The proposed project will test in a limited number of rural and semi-rural sites in the state of Kansas an innovative model of synchronous ("live") Internet initiation and intensification of once- daily basal insulin glargine in type 2 diabetic patients that can be deployed statewide in a subsequent larger study (R18). The study's specific aims are to 1) develop a synchronous ("live") interactive Internet-administered course designed to teach groups of type 2 diabetic patients to safely administer basal insulin without significant support from their usual source of diabetic management and to self- adjust the dose to achieve a HbA1c d 7.0% using a treat-to-target algorithm;and 2) to assess for the Internet patients selected clinical and psychometric outcomes. These will include HbA1c, frequency and severity of hypoglycemia, psychological resistance to insulin treatment, diabetes quality of life, and treatment satisfaction. The study builds upon the findings of the Treat-to-Target and INITIATE trials, as well as on successful Internet interventions for weight management, and both lays the conceptual foundation and gathers the expertise to successfully apply for the R18, which will have as primary aims addressing of delays to insulin therapy documented in the DAWN study and cost- effectiveness analysis of the Internet intervention.
Aim 1 represents development of a "proof of concept" model of the innovation that can form the basis for the R18.
Aim 2 will allow us to estimate the effect size needed for power calculations for the R18 designed to identify statistically significant parameters of effectiveness of and treatment satisfaction with Internet-initiation and intensification as compared to practice-based initiation and to estimate the potential for statewide deployment of the innovation, as well as its potential for reducing critical delays to insulin treatment. The pilot hopes to show that Internet teaching of basal insulin therapy is comparable to traditional insulin management with respect to safety and effectiveness as measured against expected (published) results for frequency of hypoglycemia and percent of patients reaching target. Psychometric outcomes are exploratory - and hypothesis generating with respect to the subsequent R18 application.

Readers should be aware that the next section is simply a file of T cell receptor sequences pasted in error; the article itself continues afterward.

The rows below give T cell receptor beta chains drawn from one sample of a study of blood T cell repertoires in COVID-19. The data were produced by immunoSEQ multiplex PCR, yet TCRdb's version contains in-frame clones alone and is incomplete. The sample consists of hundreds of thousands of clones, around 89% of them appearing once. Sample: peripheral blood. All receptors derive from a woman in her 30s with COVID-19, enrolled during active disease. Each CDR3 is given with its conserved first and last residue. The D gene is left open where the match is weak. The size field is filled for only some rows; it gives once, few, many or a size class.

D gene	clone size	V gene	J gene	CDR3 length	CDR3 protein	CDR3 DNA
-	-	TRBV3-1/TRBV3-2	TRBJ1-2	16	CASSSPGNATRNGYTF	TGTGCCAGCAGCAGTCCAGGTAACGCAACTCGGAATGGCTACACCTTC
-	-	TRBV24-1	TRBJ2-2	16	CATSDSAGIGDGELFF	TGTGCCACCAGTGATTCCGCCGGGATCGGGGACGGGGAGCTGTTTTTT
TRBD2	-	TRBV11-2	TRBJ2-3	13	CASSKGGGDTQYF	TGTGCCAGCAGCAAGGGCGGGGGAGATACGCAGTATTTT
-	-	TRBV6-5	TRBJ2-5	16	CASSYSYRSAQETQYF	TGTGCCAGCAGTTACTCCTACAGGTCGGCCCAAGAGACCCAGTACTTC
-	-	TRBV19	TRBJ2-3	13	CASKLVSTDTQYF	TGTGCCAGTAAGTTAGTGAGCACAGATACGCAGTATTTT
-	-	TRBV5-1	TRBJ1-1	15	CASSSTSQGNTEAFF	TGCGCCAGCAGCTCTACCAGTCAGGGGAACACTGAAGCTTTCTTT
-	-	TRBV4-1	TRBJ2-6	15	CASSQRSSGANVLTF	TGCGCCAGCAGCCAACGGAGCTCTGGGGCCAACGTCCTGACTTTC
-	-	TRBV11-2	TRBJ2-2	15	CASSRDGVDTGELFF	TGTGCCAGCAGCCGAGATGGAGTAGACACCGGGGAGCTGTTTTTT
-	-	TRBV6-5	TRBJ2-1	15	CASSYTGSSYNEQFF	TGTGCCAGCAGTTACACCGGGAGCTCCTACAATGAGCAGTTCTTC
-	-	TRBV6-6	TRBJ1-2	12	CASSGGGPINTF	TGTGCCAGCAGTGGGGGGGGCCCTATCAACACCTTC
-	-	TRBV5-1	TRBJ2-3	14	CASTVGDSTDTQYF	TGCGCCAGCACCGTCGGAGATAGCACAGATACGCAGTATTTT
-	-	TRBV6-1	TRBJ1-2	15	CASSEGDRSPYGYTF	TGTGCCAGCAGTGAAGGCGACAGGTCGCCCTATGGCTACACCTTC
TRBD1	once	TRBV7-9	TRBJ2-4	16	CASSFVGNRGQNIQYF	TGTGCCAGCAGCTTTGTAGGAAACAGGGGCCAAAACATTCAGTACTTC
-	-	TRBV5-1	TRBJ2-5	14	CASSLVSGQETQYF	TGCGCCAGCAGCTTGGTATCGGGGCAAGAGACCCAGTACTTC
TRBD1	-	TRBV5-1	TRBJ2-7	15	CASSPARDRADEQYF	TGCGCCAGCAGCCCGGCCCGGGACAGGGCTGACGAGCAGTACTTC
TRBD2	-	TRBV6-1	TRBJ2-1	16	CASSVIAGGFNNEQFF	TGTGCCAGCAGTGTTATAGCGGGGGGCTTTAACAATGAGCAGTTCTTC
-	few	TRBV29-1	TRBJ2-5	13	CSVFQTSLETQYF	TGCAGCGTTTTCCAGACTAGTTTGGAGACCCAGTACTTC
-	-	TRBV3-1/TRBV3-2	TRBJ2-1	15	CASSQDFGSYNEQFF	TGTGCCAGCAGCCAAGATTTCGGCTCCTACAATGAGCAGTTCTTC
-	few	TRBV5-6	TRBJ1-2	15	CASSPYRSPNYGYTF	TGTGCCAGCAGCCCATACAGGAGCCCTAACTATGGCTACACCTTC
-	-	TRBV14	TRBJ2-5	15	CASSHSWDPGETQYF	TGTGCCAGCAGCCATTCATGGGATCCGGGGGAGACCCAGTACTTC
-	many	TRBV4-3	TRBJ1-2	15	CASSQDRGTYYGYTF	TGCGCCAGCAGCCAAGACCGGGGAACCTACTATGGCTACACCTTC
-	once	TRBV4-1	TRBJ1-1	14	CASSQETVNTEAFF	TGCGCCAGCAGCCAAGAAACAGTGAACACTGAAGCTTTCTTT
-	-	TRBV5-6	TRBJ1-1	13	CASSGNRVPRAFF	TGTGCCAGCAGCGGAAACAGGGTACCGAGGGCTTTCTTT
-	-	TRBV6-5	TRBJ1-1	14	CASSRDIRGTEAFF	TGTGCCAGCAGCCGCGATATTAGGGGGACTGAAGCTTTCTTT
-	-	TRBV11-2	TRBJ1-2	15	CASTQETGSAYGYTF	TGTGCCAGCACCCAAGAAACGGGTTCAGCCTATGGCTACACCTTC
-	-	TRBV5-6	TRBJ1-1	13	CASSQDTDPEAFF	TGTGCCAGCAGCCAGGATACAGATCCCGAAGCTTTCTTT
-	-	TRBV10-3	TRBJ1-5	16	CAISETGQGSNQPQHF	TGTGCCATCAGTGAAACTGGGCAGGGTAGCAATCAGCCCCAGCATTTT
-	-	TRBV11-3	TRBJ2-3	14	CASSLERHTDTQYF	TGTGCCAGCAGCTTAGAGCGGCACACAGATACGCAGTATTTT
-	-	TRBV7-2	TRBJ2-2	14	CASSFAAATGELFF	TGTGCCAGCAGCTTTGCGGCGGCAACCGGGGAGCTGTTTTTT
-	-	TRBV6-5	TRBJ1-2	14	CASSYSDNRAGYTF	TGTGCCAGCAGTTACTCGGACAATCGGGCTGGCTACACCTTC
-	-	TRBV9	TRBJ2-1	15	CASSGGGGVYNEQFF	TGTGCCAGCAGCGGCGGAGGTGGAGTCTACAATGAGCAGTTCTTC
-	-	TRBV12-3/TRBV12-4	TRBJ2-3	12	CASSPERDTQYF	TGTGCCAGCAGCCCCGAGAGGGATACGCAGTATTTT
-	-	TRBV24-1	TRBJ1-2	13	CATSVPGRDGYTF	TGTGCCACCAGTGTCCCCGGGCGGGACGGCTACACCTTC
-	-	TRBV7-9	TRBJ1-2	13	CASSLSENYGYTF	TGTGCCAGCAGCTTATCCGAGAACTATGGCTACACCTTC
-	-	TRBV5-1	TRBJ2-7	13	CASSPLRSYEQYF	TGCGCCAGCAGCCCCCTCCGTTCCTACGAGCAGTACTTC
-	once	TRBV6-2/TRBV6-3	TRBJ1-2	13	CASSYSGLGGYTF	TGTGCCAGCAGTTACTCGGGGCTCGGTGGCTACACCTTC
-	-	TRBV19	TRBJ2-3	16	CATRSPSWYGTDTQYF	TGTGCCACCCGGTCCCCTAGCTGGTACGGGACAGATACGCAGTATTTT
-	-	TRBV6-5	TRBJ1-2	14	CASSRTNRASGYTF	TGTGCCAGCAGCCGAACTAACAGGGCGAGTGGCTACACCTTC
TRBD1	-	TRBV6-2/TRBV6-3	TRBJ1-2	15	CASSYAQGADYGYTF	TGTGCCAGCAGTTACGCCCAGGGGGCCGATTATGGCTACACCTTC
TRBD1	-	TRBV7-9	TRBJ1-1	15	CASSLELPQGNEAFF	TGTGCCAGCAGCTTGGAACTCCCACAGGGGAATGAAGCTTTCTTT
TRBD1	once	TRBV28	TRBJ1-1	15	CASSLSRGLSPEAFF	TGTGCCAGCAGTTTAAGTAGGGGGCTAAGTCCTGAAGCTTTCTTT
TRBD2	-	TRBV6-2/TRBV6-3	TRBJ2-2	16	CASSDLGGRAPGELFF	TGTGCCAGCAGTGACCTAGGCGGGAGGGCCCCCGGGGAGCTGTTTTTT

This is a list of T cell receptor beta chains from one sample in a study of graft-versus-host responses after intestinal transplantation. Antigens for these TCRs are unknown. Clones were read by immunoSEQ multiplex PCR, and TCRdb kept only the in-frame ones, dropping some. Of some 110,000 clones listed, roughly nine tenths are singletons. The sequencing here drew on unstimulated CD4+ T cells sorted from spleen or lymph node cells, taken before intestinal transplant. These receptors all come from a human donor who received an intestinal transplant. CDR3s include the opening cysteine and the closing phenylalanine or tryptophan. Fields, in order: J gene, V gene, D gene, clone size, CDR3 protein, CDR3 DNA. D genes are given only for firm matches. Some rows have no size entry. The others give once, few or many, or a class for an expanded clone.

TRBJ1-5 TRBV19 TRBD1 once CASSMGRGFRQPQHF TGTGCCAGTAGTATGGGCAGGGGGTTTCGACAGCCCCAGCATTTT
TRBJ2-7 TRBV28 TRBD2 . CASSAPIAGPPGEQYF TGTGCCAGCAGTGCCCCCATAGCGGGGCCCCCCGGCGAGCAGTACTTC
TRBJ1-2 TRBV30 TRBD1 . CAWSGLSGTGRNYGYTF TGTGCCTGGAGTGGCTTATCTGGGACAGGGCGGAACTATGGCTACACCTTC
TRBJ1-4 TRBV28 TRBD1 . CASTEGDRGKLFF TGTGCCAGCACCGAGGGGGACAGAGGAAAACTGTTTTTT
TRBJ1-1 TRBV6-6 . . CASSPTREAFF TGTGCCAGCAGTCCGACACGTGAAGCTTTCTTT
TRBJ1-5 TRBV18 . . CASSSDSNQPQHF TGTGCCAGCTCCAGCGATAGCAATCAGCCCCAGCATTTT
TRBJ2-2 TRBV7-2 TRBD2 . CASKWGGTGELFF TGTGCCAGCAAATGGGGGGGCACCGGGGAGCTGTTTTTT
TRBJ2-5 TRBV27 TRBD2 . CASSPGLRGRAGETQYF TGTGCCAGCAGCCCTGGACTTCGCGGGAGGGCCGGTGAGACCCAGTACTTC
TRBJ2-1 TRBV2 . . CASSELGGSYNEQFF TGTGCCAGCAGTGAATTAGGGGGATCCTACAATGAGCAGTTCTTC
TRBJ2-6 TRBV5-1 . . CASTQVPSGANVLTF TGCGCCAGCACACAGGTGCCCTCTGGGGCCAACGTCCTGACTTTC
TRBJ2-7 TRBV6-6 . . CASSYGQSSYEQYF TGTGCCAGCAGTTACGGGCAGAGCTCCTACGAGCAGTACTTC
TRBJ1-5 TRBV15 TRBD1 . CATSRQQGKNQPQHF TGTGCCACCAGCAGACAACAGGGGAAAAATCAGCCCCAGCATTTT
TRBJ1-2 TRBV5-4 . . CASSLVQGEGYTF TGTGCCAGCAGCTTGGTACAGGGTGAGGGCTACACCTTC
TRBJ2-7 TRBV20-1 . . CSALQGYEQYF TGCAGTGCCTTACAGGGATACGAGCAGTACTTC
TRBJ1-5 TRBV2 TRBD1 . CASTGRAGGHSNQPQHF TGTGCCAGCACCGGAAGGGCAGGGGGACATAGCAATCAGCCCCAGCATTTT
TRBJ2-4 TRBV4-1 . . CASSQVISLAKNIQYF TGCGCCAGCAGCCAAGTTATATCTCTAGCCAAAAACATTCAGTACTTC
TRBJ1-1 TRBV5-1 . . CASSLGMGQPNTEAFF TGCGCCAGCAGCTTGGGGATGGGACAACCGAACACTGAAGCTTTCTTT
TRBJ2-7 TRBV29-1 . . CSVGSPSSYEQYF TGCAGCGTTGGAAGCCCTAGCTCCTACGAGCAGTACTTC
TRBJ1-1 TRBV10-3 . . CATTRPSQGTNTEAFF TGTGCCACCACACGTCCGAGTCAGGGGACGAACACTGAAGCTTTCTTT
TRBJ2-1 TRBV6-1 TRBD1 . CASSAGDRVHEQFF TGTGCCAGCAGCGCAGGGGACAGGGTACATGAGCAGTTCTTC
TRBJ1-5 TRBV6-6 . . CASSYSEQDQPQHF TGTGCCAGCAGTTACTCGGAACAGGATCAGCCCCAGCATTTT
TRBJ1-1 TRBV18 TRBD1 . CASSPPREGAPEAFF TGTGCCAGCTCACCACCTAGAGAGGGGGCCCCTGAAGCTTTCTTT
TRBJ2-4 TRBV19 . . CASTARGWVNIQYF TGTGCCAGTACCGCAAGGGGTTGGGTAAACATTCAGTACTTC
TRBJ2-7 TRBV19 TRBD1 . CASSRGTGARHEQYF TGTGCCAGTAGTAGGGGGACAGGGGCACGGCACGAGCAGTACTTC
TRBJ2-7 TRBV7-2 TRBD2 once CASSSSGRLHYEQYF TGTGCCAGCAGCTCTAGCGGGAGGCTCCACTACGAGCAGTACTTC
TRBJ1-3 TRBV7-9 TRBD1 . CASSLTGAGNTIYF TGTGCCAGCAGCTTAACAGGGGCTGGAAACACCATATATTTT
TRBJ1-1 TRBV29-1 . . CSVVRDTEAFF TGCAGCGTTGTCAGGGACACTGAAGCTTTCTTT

The proposed pilot project will test the safety and effectiveness of a synchronous (live), interactive Internet intervention for initiating Type 2 diabetic patients on once-daily basal insulin using a treat-to-target algorithm and, to our knowledge, is the first trial designed to conduct group insulin initiation and intensification in a synchronous and highly interactive Internet environment. Initiating insulin is a particularly time-consuming process for time- and resource-constrained primary care providers and, in a largely rural state such as Kansas, patients often have to drive 60 miles to see a diabetes educator - or 300 miles to see a diabetes specialist. Thus, the proposed project addresses critical access barriers to insulin therapy and has the potential for reducing complications associated with the disease, as well as lessening cost burden to patient, provider, and the State.